Read La Seduction: How the French Play the Game of Life by Elaine Sciolino Free Online
Book Title: La Seduction: How the French Play the Game of Life|
The author of the book: Elaine Sciolino
Format files: PDF
The size of the: 581 KB
Edition: Times Books
Date of issue: June 7th 2011
ISBN 13: 9780805091151
Read full description of the books La Seduction: How the French Play the Game of Life:The hidden truth about the French way of life: it's all about seduction—its rules, its pleasures, its secrets
France is a seductive country, seductive in its elegance, its beauty, its sensual pleasures, and its joie de vivre. But Elaine Sciolino, the longtime Paris bureau chief of The New York Times, has discovered that seduction is much more than a game to the French: it is the key to understanding France.
Seduction plays a crucial role in how the French relate to one another—not just in romantic relationships but also in how they conduct business, enjoy food and drink, define style, engage in intellectual debate, elect politicians, and project power around the world. While sexual repartee and conquest remain at the heart of seduction, for the French seduction has become a philosophy of life, even an ideology, that can confuse outsiders.
In La Seduction, Sciolino gives us an inside view of how seduction works in all areas, analyzing its limits as well as its power. She demystifies the French way of life in an entertaining and personal narrative that carries us from the neighborhood shops of Paris to the halls of government, from the gardens of Versailles to the agricultural heartland.
La Seduction will charm you and encourage you to lower your defenses about the French. Pull up a chair and let Elaine Sciolino seduce you.
Read information about the authorElaine Sciolino is a writer and former Paris Bureau Chief for The New York Times, based in France since 2002. She contributes to The New York Times' Food, Culture, Styles and Sunday Review sections. In 2015 she served as the expert lecturer on the first New York Times-led tour to Iran, and will have led six Times Journeys to Iran by the end of 2016.
Her new non-fiction book, The Only Street in Paris: Life on the Rue des Martyrs, released by W.W. Norton & Co. in November 2015, is a New York Times bestseller and in its fourth printing. The New York Times wrote that “Sciolino … has Paris at her feet.” The Wall Street Journal praised it as “a sublime stroll…elegiac.” The Washington Post called the book a “love letter with such ingenuous passion it’s hard not to cheer up;” it was also chosen as a Washington Post Book Club selection.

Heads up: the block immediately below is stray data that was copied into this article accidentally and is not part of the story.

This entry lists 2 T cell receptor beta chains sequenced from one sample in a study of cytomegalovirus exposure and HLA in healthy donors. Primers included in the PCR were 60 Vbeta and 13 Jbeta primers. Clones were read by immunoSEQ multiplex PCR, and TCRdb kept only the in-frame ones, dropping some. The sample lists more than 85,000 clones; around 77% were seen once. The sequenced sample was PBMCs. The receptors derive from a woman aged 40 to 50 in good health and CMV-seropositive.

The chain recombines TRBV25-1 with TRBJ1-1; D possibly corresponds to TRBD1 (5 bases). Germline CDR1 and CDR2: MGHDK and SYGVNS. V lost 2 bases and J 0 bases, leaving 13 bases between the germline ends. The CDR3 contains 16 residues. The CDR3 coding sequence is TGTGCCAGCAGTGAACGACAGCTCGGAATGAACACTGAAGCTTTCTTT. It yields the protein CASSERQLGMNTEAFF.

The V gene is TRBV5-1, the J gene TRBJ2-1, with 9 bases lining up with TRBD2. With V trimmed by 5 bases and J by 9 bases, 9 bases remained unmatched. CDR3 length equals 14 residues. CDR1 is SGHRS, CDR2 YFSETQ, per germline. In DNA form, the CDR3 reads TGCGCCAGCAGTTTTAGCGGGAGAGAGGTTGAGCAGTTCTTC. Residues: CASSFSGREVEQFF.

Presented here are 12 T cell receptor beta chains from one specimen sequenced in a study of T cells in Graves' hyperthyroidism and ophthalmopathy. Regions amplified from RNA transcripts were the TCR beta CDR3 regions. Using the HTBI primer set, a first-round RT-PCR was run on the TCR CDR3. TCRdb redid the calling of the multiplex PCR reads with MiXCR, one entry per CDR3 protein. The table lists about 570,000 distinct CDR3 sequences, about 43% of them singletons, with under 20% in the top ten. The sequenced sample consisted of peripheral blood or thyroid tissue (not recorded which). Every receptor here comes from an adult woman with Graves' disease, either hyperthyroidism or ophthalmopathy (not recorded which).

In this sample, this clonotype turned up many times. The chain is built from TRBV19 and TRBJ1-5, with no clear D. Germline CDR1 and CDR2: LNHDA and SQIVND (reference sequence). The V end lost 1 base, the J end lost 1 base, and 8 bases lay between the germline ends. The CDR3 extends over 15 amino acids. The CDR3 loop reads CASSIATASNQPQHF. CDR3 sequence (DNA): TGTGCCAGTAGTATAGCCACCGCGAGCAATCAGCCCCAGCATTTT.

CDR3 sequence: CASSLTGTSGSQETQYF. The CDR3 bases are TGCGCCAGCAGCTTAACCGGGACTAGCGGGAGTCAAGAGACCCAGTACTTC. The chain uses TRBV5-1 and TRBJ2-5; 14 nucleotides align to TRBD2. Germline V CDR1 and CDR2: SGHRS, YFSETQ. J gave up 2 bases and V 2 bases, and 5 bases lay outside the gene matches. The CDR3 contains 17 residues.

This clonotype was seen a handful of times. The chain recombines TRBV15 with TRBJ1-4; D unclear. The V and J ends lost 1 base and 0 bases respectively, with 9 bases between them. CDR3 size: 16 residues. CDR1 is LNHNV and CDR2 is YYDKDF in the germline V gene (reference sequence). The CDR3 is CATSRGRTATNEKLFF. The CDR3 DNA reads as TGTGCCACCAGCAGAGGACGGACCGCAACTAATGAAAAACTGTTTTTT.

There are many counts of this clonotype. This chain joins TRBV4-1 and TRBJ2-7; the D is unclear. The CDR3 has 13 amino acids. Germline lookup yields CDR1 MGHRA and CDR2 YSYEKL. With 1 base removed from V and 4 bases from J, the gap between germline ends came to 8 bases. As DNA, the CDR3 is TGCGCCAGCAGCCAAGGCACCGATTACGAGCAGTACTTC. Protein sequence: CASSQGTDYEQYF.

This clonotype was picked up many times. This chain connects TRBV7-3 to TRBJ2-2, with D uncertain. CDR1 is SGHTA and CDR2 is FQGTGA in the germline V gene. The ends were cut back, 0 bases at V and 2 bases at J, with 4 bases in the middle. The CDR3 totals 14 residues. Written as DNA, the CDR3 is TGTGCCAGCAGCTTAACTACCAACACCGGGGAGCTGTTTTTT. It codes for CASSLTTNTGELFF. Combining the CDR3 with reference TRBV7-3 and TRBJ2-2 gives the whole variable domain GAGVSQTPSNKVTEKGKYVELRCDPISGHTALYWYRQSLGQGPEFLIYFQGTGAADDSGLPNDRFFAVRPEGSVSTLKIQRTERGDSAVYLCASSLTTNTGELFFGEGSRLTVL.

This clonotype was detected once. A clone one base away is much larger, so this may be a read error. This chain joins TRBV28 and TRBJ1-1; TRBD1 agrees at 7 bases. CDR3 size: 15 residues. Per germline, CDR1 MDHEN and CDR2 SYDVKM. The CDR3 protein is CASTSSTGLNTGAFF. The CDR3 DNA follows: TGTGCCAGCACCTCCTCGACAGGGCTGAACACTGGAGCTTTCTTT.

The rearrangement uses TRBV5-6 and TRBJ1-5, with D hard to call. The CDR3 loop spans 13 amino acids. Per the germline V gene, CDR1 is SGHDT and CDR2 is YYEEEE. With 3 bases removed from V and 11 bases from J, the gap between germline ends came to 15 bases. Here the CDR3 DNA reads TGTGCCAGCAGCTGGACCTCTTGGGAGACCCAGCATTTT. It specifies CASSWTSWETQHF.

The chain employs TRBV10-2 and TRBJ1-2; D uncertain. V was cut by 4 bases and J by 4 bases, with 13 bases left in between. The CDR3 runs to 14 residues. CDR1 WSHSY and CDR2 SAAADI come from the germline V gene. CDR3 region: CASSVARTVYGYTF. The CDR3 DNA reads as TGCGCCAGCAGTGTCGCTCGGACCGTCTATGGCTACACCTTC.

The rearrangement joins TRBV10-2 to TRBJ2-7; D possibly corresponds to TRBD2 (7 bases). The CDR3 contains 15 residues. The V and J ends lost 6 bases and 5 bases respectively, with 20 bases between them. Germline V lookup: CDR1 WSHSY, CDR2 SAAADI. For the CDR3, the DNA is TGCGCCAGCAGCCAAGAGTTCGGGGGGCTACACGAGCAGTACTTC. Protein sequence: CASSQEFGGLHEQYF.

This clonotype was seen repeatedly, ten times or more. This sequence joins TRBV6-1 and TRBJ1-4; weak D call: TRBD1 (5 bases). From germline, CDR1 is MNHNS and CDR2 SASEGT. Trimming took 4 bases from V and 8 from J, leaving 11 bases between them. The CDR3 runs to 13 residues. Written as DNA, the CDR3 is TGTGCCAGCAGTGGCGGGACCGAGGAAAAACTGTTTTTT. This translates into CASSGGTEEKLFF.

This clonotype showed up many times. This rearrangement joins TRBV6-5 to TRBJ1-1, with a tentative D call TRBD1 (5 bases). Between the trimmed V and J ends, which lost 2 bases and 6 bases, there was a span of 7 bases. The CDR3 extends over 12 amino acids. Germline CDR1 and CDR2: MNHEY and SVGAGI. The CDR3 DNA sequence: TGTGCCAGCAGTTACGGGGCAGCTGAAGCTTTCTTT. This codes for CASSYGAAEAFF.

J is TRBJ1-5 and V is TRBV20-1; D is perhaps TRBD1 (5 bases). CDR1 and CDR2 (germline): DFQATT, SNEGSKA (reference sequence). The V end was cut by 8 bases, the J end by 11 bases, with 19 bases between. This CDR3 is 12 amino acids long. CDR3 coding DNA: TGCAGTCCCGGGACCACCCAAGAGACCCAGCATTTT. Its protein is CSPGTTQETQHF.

In 2010, she was decorated a chevalier of the Legion of Honor, the highest honor of the French state, for her “special contribution” to the friendship between France and the United States.
Her previous book, La Seduction: How the French Play the Game of Life, was published by Henry Holt/Times Books in 2011. The book was named one of the best books of 2011 by The New York Times T Magazine. La séduction, comment les Français jouent au jeu de la vie, the French edition, was published by Presses de la Cité in 2012.
Her book, Persian Mirrors: The Elusive Face of Iran, was first published by The Free Press in 2000 and updated in a new edition in 2005. During the Persian Mirrors project, she was a Senior Fellow at the United States Institute of Peace, a Public Policy Scholar at the Woodrow Wilson International Center for Scholars and the winner of a writing fellowship from the Open Society Institute.
Persian Mirrors was awarded the 2001 New York Public Library Helen Bernstein Book Award for Excellence in Journalism and the Overseas Press Club Cornelius Ryan Citation for nonfiction. It was also a History Book Club selection and a New York Times Notable Book for 2000. In 2001, Sciolino was honored by Columbia University’s Encyclopedia Iranica project “for presenting the best of Iran to the world” and elected to the Executive Council of the Society for Iranian Studies that year.
Sciolino began her journalism career as a researcher at Newsweek Magazine in New York, later becoming national correspondent in Chicago, foreign correspondent in Paris, bureau chief in Rome and roving international correspondent. Sciolino was the Edward R. Murrow Press Fellow at the Council on Foreign Relations in 1982-1983, the first woman to receive that honor.
She joined The New York Times in 1984, where she has held a number of posts, including United Nations’ bureau chief, Central Intelligence Agency correspondent, Culture correspondent and chief diplomatic correspondent – the first woman to hold that post – and Paris Bureau Chief. She has also served as The New York Times’ European investigative correspondent with responsibility for coverage of terrorism in Europe and Iran’s nuclear program.
Born in Buffalo, New York, she graduated summa cum laude from Canisius College and received a master’s degree in European History from New York University. She holds honorary doctorate degrees from Syracuse University’s Maxwell School of Citizenship and Public Affairs, Canisius College and Dowling College. In 2015 Canisius College honored her with the President's Medal for her "lifetime of career success." She is the only American member of Femmes Forum, a Paris-based private club of 200 of the leading women living in France.
Sciolino lives in Paris with her husband, Andrew Plump, an attorney. They have two daughters, Alessandra and Gabriela Plump.
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